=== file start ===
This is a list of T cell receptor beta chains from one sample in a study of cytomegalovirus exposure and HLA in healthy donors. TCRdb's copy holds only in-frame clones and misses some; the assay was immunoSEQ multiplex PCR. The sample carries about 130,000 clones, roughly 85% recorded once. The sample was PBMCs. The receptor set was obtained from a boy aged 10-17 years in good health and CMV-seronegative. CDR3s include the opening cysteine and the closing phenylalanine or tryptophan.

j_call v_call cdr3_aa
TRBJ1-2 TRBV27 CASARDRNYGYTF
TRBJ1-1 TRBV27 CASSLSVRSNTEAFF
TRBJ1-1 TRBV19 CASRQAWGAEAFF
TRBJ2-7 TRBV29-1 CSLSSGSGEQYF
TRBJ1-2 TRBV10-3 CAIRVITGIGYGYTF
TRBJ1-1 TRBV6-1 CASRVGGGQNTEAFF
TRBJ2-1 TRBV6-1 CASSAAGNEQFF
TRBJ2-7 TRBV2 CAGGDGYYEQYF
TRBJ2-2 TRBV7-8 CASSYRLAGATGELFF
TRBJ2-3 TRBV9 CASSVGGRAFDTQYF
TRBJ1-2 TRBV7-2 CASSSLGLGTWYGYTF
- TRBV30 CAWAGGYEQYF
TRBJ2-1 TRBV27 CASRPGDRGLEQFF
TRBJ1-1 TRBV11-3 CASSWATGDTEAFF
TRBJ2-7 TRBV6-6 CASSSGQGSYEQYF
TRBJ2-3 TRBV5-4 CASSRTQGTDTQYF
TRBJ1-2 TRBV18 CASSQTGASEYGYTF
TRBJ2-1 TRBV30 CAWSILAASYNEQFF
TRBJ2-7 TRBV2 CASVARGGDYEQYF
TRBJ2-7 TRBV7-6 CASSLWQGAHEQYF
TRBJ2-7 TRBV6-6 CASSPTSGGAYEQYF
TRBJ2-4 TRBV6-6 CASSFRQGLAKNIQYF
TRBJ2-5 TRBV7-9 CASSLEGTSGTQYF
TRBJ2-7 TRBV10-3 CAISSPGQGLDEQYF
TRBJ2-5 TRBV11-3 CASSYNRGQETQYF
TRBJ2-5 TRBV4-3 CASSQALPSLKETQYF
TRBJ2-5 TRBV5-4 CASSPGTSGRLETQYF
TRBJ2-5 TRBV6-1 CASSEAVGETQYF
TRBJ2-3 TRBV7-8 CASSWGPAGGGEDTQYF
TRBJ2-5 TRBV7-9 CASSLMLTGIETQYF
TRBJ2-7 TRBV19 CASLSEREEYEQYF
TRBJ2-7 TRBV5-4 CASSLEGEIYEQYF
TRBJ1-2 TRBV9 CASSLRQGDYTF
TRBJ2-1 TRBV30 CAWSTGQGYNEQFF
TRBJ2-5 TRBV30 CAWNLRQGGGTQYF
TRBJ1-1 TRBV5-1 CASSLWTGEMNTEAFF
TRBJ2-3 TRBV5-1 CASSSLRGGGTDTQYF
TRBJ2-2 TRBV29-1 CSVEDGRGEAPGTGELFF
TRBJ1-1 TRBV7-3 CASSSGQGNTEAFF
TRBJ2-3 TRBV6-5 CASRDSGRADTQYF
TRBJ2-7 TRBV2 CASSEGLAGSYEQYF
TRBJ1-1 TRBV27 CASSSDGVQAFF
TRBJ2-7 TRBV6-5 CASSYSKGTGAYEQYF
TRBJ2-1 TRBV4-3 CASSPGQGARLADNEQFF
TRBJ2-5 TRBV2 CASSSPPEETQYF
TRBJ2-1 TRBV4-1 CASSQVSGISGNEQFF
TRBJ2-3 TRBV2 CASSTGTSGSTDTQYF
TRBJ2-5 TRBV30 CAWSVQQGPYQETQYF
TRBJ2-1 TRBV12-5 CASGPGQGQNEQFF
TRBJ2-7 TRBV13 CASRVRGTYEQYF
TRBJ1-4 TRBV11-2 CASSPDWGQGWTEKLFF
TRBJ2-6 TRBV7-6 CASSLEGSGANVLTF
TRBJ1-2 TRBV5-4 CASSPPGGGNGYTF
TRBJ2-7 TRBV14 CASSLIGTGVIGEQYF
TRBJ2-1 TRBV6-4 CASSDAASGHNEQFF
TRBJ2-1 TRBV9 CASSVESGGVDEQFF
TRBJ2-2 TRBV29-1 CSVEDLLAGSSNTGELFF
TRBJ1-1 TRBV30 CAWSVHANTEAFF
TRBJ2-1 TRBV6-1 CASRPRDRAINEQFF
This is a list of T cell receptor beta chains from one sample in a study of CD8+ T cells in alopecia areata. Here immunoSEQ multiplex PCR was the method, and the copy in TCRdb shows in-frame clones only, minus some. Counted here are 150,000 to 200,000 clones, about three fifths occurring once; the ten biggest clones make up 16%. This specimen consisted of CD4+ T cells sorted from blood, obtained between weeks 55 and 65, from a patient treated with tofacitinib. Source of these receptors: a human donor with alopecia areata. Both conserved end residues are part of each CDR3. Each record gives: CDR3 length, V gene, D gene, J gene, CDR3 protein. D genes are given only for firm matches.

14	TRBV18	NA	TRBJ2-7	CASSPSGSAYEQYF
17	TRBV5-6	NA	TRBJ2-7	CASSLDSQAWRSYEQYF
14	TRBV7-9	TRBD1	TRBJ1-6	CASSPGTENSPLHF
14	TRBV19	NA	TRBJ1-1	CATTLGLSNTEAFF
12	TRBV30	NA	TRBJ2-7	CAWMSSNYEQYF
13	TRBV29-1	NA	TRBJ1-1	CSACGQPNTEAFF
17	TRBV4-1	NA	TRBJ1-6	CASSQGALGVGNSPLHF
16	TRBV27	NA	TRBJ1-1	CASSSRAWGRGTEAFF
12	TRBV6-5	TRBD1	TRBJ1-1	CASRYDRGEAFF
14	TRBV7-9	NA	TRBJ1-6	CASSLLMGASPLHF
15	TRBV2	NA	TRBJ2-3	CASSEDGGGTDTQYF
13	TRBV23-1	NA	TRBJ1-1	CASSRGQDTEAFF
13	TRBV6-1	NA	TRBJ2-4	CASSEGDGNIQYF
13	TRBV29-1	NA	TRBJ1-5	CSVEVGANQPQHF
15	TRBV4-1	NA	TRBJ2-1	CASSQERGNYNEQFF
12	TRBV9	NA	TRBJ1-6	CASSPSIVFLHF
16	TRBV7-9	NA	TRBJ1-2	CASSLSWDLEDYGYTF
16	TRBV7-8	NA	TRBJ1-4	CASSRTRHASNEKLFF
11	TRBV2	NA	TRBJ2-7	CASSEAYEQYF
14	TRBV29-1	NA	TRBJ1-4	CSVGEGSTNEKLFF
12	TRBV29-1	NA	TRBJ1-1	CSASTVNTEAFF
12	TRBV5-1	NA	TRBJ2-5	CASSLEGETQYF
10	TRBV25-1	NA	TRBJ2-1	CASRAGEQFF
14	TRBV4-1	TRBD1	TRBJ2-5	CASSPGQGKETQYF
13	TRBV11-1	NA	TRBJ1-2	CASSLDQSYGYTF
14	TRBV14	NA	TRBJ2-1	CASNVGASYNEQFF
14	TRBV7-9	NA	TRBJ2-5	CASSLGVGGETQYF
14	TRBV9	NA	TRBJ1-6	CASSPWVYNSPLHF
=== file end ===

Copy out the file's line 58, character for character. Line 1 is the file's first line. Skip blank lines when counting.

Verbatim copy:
TRBJ2-1 TRBV9 CASSVESGGVDEQFF